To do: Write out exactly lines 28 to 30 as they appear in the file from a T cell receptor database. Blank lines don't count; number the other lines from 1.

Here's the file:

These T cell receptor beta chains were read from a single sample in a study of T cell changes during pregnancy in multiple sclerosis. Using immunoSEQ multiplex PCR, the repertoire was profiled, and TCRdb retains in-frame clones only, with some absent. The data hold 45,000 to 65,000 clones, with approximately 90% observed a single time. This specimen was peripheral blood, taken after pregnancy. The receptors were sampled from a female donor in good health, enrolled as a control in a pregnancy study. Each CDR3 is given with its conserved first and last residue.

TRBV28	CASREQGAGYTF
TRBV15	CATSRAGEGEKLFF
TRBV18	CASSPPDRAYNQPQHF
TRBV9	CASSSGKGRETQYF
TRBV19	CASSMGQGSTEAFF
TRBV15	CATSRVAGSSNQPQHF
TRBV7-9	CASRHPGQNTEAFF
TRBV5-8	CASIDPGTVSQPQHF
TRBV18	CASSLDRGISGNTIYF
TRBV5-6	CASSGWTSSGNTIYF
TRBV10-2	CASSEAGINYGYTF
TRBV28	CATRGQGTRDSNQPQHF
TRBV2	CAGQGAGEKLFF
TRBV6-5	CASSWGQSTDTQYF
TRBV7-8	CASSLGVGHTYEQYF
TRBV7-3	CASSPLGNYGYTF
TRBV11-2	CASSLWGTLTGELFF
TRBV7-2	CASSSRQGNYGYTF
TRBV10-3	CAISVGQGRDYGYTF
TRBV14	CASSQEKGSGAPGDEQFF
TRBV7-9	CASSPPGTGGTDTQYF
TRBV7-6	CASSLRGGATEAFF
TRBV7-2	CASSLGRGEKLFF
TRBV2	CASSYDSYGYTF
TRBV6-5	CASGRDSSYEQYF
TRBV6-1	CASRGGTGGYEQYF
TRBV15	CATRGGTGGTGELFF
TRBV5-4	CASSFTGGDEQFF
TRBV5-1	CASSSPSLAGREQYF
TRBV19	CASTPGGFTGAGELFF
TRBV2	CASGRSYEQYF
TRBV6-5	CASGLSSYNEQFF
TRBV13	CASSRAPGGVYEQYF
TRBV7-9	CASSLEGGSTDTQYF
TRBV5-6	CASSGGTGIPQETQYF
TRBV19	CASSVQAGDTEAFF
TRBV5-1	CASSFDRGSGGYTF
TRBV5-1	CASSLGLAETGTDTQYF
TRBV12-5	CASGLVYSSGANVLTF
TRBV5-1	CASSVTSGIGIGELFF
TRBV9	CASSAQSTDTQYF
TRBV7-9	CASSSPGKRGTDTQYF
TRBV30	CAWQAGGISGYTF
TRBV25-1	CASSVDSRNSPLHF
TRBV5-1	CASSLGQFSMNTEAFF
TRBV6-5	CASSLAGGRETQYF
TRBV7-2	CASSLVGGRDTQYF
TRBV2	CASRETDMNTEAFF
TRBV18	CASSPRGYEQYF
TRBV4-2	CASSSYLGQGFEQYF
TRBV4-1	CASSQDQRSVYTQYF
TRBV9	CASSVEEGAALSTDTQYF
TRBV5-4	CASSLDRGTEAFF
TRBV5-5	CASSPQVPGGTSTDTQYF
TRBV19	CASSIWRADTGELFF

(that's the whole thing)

TRBV15	CATRGGTGGTGELFF
TRBV5-4	CASSFTGGDEQFF
TRBV5-1	CASSSPSLAGREQYF